What I think about when I hear the title, is something definitely tied to healing vibes. Did you come up with that, or was it the whole band?
I think I'm just going to give credit to [bassist] Jeph Howard, but maybe he would say that I did come up with it. We have a record called Artwork that was a really painful struggle to make, and I was in a really, really dark place. This record was the polar opposite. There was not one moment, there was never any or arguments. Everybody was crazy respectful and physically, mentally, emotionally, I haven't been in this good of a place. We're all very well.
I think you can kind of hear that in the record and that allowed us, and we're not overwhelmed by the personal struggles that we're trying to capture in the songs, I think we got a little bit closer to it in a different light.
This is a perfect album for now, because there are some songs that you can just really... they make you want to get up and just rock out and let some energy out. What are you most excited for fans to enjoy about this record?
I love the extremes, the light and the dark, and the dichotomy on this record. So far, I think it's such a colorful, the record's so all over the place, that the journey along the way is a really, really worthwhile adventure. For me, two stand-out moments, the poppiest moment in the... I think the history of the Used, which is "Clean Cut Heals." And then the heaviest moment in the Used's career so far, which is "The Lottery," with Caleb from Beartooth. Can't wait for fans to be able to feel the polarization within the record, it's so fun for me.
Was the album at all affected by COVID-19?
Yeah, I mean, technically, I would be in the U.S. right now getting ready for a bunch of really cool live stuff and art show pop-ups. And we had all these really cool plans that now obviously can't happen. But, I think that people need art and healthy escape more than ever and so it was never a question in our mind whether or not to put it out. It's done. I've been listening to it nearly twice a day for three months now. [Laughs.] So I'm ready for everybody else to kind of just come join my party. It's a cool record for now. When you listen back and having no idea what was about to happen to all humans, there's lots of really cryptic, serendipitous messages on this record. We're about to put out another song too, right before the release, it's called "Cathedral Bell." It feels like a song that was written in quarantine, which is pretty crazy.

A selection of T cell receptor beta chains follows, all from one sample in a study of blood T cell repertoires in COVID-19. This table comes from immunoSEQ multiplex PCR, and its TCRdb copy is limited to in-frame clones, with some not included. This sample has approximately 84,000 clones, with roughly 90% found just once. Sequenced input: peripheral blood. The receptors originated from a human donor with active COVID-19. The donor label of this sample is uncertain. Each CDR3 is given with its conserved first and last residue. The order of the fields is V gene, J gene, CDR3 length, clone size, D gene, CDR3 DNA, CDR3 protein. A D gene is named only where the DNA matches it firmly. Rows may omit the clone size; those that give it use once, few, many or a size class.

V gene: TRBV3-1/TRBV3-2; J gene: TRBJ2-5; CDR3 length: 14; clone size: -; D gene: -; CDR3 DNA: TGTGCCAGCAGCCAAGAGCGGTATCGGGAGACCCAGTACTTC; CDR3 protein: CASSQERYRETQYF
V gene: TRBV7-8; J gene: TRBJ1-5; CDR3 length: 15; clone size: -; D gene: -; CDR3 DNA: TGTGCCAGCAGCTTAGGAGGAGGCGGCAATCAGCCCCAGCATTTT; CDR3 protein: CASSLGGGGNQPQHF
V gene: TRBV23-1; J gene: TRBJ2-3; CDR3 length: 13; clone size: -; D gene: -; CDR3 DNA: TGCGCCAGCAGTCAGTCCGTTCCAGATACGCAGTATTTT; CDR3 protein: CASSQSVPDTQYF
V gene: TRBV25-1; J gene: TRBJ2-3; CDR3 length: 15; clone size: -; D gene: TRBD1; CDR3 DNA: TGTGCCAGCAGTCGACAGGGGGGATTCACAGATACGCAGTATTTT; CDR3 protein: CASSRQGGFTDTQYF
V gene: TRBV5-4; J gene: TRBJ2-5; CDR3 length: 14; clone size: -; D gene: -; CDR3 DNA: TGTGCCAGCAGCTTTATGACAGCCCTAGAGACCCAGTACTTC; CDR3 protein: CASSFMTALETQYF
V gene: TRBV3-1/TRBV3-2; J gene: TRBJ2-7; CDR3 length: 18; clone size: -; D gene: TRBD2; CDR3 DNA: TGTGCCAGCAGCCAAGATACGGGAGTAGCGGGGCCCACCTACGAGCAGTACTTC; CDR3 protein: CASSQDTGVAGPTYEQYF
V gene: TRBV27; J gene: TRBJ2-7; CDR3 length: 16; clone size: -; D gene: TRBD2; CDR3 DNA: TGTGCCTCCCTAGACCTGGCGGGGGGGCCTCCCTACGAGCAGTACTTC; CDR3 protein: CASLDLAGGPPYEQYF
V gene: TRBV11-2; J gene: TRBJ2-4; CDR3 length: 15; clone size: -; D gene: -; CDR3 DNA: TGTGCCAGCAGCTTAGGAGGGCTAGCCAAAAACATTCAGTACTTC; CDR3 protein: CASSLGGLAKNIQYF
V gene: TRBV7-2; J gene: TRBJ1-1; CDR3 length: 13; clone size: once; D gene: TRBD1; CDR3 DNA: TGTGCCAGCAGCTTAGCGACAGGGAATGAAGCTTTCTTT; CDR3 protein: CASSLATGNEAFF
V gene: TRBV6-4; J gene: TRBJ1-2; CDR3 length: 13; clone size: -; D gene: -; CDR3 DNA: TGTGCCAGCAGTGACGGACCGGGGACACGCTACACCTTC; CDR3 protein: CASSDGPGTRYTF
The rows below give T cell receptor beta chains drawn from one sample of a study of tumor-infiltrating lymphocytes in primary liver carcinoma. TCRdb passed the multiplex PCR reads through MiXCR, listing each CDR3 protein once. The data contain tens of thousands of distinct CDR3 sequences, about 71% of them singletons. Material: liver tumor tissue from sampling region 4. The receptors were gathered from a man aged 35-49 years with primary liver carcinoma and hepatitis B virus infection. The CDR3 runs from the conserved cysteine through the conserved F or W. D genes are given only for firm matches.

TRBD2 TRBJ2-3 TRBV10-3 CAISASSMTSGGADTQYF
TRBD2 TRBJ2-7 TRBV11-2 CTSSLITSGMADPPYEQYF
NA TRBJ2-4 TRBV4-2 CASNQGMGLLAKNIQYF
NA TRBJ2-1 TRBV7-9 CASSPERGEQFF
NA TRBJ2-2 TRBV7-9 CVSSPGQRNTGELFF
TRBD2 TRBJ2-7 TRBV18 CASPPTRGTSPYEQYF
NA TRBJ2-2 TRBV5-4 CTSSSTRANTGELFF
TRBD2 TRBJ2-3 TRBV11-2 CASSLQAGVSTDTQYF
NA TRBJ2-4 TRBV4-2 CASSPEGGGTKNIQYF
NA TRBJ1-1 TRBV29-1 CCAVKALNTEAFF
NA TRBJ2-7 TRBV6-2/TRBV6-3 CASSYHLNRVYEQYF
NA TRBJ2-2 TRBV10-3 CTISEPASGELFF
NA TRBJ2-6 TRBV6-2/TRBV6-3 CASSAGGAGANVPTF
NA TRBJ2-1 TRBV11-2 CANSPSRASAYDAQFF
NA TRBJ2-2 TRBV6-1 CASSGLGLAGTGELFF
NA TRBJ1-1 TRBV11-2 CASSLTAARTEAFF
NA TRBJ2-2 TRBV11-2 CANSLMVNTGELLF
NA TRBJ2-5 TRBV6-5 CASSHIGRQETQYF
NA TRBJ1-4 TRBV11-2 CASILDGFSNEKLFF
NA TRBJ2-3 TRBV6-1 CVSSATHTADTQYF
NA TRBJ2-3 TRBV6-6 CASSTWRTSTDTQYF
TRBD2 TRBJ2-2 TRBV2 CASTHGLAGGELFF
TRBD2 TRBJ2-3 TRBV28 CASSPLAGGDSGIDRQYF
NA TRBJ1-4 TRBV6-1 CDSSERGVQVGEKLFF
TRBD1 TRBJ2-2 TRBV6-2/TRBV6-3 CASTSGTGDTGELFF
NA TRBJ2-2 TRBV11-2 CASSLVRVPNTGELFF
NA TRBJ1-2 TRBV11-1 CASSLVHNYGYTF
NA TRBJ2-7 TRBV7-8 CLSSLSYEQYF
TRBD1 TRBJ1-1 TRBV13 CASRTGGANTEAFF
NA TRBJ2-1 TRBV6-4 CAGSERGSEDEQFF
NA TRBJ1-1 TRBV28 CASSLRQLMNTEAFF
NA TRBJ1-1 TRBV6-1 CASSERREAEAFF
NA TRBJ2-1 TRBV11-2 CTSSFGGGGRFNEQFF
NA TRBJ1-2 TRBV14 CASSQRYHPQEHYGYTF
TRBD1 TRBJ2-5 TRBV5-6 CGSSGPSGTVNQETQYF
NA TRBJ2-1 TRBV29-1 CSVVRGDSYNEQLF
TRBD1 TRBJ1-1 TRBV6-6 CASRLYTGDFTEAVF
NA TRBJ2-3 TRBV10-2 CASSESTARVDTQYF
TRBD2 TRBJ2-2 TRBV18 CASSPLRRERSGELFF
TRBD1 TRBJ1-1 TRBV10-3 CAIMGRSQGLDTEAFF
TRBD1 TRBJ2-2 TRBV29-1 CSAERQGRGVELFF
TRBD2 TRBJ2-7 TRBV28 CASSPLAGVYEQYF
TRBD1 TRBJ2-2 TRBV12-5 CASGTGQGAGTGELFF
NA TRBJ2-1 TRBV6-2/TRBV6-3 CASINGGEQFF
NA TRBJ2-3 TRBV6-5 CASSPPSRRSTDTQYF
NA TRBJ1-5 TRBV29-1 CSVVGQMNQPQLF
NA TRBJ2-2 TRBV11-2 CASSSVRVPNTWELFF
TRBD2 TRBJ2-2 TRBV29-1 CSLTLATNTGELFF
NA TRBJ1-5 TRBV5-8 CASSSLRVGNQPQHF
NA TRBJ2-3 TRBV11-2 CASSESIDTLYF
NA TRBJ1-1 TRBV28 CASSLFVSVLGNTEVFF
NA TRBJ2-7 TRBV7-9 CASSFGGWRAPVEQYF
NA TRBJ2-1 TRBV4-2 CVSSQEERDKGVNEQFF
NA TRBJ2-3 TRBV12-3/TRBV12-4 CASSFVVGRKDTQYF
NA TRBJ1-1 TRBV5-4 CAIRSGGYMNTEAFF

So, is this a first album that you love to listen to over and over and over, or is that usual for you?
It's not the typical, I think there's only been... it was definitely the first two records were that kind of excitement. But yeah, it's been a long time since I've been this excited about a Used record. So it's good. It's my favorite Used record so far. That could change. I know a lot of bands say that their favorite stuff is the stuff they're just working on, but I think this record is so standout and there's just... just like "The Taste Of Ink" from 20 years ago. This record has moments that, to me, feel like they have the potential to be kind of these timeless songs you hold close to your heart and you could go back to. So, really, the record has grown on me, it'll grow on everyone else, I hope.
You're looking to put together a special tribute for the people at the front lines of the epidemic, and you're looking for fans to help you. It's a really cool idea. How did it come about?
I think everybody's just scrambling to try to help. It's incredible, the people who have been put in a situation to be the most courageous. It's just what they do, it's what they always do. My wife is a midwife, so to see just a small glimpse of what it's like from the other side and just have such a huge respect for people who are putting their lives on the line at this time. Anything we can do. We're very, very fortunate and we're so lucky to be able to just make music for a living. And I'm not discrediting the importance and the power of music, I'm just saying, we do feel very lucky and until we can get back out there, we can only hope to help out in any way we can, right.
Is there something helping you through this moment?
I think that I've leaned on all of the things I know that I love. Family's easy because I'm really lucky to have that, but I also have a love and a passion for cooking, so I've been cooking quite a bit.
Are you baking bread?
I'm not really a baker. I'm more of a cook. [Laughs.] I have experimented with all sorts of different types of bread. We do our own pizza crust too. Whatever it is, we love to cook it up, and that's the perfect place for a family to make memories, is in the kitchen. It's pretty cool.